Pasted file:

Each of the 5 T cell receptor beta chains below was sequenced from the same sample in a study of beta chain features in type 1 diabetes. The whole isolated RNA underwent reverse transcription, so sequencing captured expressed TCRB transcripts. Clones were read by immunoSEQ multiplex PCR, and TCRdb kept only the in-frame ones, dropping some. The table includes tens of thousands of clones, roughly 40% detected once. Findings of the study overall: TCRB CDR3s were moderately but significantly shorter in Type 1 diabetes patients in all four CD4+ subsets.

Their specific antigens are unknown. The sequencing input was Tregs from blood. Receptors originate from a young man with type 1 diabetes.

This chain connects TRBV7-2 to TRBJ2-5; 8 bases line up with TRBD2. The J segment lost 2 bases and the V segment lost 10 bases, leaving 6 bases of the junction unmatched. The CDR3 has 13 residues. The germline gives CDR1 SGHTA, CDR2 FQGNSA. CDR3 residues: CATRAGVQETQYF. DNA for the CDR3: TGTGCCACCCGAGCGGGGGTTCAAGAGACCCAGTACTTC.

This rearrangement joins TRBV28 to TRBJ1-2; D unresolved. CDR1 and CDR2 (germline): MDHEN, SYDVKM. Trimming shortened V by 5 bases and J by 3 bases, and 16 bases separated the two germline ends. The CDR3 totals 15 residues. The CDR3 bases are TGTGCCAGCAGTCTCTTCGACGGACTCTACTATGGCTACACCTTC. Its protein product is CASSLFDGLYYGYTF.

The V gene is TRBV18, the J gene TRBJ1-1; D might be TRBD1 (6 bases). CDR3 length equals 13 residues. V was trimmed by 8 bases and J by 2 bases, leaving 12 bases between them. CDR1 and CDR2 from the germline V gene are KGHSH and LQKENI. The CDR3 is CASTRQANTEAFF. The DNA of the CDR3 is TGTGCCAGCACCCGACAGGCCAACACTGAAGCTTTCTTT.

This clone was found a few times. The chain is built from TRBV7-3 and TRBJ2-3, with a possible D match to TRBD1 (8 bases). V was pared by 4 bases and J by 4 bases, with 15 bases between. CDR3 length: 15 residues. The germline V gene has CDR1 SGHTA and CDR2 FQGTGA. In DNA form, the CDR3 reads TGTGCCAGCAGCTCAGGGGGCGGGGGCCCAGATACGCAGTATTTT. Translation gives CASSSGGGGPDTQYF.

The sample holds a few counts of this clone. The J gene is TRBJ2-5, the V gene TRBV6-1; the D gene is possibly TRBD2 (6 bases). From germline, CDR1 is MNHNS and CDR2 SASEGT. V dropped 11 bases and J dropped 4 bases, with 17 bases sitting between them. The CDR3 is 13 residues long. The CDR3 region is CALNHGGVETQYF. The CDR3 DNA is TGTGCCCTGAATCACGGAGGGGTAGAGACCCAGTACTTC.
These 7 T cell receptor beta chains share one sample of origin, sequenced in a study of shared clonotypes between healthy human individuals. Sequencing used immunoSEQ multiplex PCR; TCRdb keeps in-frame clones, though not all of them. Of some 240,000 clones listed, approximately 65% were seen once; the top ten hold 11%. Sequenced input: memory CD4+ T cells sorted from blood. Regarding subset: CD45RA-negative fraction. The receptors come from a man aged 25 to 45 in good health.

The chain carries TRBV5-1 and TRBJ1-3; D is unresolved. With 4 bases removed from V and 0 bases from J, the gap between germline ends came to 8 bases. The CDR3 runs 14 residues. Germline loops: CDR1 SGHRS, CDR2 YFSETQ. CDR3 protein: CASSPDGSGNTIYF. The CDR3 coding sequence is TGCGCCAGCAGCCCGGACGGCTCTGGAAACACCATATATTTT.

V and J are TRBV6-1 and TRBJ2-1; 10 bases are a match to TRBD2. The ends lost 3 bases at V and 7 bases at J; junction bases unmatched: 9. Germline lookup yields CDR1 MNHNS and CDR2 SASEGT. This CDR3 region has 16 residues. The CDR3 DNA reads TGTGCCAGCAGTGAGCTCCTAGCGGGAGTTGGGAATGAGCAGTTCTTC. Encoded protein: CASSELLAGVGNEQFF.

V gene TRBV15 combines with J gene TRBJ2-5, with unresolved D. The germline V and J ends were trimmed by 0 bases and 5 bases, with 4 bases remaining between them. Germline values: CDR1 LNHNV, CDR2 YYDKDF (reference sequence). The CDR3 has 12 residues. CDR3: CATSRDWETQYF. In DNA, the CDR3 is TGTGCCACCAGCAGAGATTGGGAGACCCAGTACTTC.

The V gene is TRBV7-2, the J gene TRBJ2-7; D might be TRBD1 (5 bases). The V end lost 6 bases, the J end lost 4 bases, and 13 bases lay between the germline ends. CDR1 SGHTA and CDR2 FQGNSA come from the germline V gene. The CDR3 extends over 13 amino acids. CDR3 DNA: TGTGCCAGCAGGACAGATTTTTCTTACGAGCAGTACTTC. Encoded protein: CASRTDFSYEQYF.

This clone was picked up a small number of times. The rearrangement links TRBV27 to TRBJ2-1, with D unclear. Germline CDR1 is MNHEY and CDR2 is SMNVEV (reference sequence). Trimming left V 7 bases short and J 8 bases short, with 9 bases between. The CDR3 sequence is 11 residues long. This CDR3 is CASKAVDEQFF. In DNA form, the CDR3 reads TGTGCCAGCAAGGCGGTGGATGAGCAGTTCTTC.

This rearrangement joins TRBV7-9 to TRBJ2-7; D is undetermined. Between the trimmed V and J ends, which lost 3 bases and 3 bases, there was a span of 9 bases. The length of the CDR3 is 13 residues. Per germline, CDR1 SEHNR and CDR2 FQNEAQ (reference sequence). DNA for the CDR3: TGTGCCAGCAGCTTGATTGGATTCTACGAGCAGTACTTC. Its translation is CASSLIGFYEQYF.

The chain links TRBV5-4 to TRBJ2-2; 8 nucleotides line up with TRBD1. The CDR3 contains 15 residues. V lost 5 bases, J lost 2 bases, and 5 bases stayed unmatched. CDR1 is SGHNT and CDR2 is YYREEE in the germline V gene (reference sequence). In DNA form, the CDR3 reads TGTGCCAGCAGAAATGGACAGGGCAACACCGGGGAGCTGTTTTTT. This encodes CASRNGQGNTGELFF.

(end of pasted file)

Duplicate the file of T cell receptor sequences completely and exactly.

Each of the 5 T cell receptor beta chains below was sequenced from the same sample in a study of beta chain features in type 1 diabetes. The whole isolated RNA underwent reverse transcription, so sequencing captured expressed TCRB transcripts. Clones were read by immunoSEQ multiplex PCR, and TCRdb kept only the in-frame ones, dropping some. The table includes tens of thousands of clones, roughly 40% detected once. Findings of the study overall: TCRB CDR3s were moderately but significantly shorter in Type 1 diabetes patients in all four CD4+ subsets.

Their specific antigens are unknown. The sequencing input was Tregs from blood. Receptors originate from a young man with type 1 diabetes.

This chain connects TRBV7-2 to TRBJ2-5; 8 bases line up with TRBD2. The J segment lost 2 bases and the V segment lost 10 bases, leaving 6 bases of the junction unmatched. The CDR3 has 13 residues. The germline gives CDR1 SGHTA, CDR2 FQGNSA. CDR3 residues: CATRAGVQETQYF. DNA for the CDR3: TGTGCCACCCGAGCGGGGGTTCAAGAGACCCAGTACTTC.

This rearrangement joins TRBV28 to TRBJ1-2; D unresolved. CDR1 and CDR2 (germline): MDHEN, SYDVKM. Trimming shortened V by 5 bases and J by 3 bases, and 16 bases separated the two germline ends. The CDR3 totals 15 residues. The CDR3 bases are TGTGCCAGCAGTCTCTTCGACGGACTCTACTATGGCTACACCTTC. Its protein product is CASSLFDGLYYGYTF.

The V gene is TRBV18, the J gene TRBJ1-1; D might be TRBD1 (6 bases). CDR3 length equals 13 residues. V was trimmed by 8 bases and J by 2 bases, leaving 12 bases between them. CDR1 and CDR2 from the germline V gene are KGHSH and LQKENI. The CDR3 is CASTRQANTEAFF. The DNA of the CDR3 is TGTGCCAGCACCCGACAGGCCAACACTGAAGCTTTCTTT.

This clone was found a few times. The chain is built from TRBV7-3 and TRBJ2-3, with a possible D match to TRBD1 (8 bases). V was pared by 4 bases and J by 4 bases, with 15 bases between. CDR3 length: 15 residues. The germline V gene has CDR1 SGHTA and CDR2 FQGTGA. In DNA form, the CDR3 reads TGTGCCAGCAGCTCAGGGGGCGGGGGCCCAGATACGCAGTATTTT. Translation gives CASSSGGGGPDTQYF.

The sample holds a few counts of this clone. The J gene is TRBJ2-5, the V gene TRBV6-1; the D gene is possibly TRBD2 (6 bases). From germline, CDR1 is MNHNS and CDR2 SASEGT. V dropped 11 bases and J dropped 4 bases, with 17 bases sitting between them. The CDR3 is 13 residues long. The CDR3 region is CALNHGGVETQYF. The CDR3 DNA is TGTGCCCTGAATCACGGAGGGGTAGAGACCCAGTACTTC.
These 7 T cell receptor beta chains share one sample of origin, sequenced in a study of shared clonotypes between healthy human individuals. Sequencing used immunoSEQ multiplex PCR; TCRdb keeps in-frame clones, though not all of them. Of some 240,000 clones listed, approximately 65% were seen once; the top ten hold 11%. Sequenced input: memory CD4+ T cells sorted from blood. Regarding subset: CD45RA-negative fraction. The receptors come from a man aged 25 to 45 in good health.

The chain carries TRBV5-1 and TRBJ1-3; D is unresolved. With 4 bases removed from V and 0 bases from J, the gap between germline ends came to 8 bases. The CDR3 runs 14 residues. Germline loops: CDR1 SGHRS, CDR2 YFSETQ. CDR3 protein: CASSPDGSGNTIYF. The CDR3 coding sequence is TGCGCCAGCAGCCCGGACGGCTCTGGAAACACCATATATTTT.

V and J are TRBV6-1 and TRBJ2-1; 10 bases are a match to TRBD2. The ends lost 3 bases at V and 7 bases at J; junction bases unmatched: 9. Germline lookup yields CDR1 MNHNS and CDR2 SASEGT. This CDR3 region has 16 residues. The CDR3 DNA reads TGTGCCAGCAGTGAGCTCCTAGCGGGAGTTGGGAATGAGCAGTTCTTC. Encoded protein: CASSELLAGVGNEQFF.

V gene TRBV15 combines with J gene TRBJ2-5, with unresolved D. The germline V and J ends were trimmed by 0 bases and 5 bases, with 4 bases remaining between them. Germline values: CDR1 LNHNV, CDR2 YYDKDF (reference sequence). The CDR3 has 12 residues. CDR3: CATSRDWETQYF. In DNA, the CDR3 is TGTGCCACCAGCAGAGATTGGGAGACCCAGTACTTC.

The V gene is TRBV7-2, the J gene TRBJ2-7; D might be TRBD1 (5 bases). The V end lost 6 bases, the J end lost 4 bases, and 13 bases lay between the germline ends. CDR1 SGHTA and CDR2 FQGNSA come from the germline V gene. The CDR3 extends over 13 amino acids. CDR3 DNA: TGTGCCAGCAGGACAGATTTTTCTTACGAGCAGTACTTC. Encoded protein: CASRTDFSYEQYF.

This clone was picked up a small number of times. The rearrangement links TRBV27 to TRBJ2-1, with D unclear. Germline CDR1 is MNHEY and CDR2 is SMNVEV (reference sequence). Trimming left V 7 bases short and J 8 bases short, with 9 bases between. The CDR3 sequence is 11 residues long. This CDR3 is CASKAVDEQFF. In DNA form, the CDR3 reads TGTGCCAGCAAGGCGGTGGATGAGCAGTTCTTC.

This rearrangement joins TRBV7-9 to TRBJ2-7; D is undetermined. Between the trimmed V and J ends, which lost 3 bases and 3 bases, there was a span of 9 bases. The length of the CDR3 is 13 residues. Per germline, CDR1 SEHNR and CDR2 FQNEAQ (reference sequence). DNA for the CDR3: TGTGCCAGCAGCTTGATTGGATTCTACGAGCAGTACTTC. Its translation is CASSLIGFYEQYF.

The chain links TRBV5-4 to TRBJ2-2; 8 nucleotides line up with TRBD1. The CDR3 contains 15 residues. V lost 5 bases, J lost 2 bases, and 5 bases stayed unmatched. CDR1 is SGHNT and CDR2 is YYREEE in the germline V gene (reference sequence). In DNA form, the CDR3 reads TGTGCCAGCAGAAATGGACAGGGCAACACCGGGGAGCTGTTTTTT. This encodes CASRNGQGNTGELFF.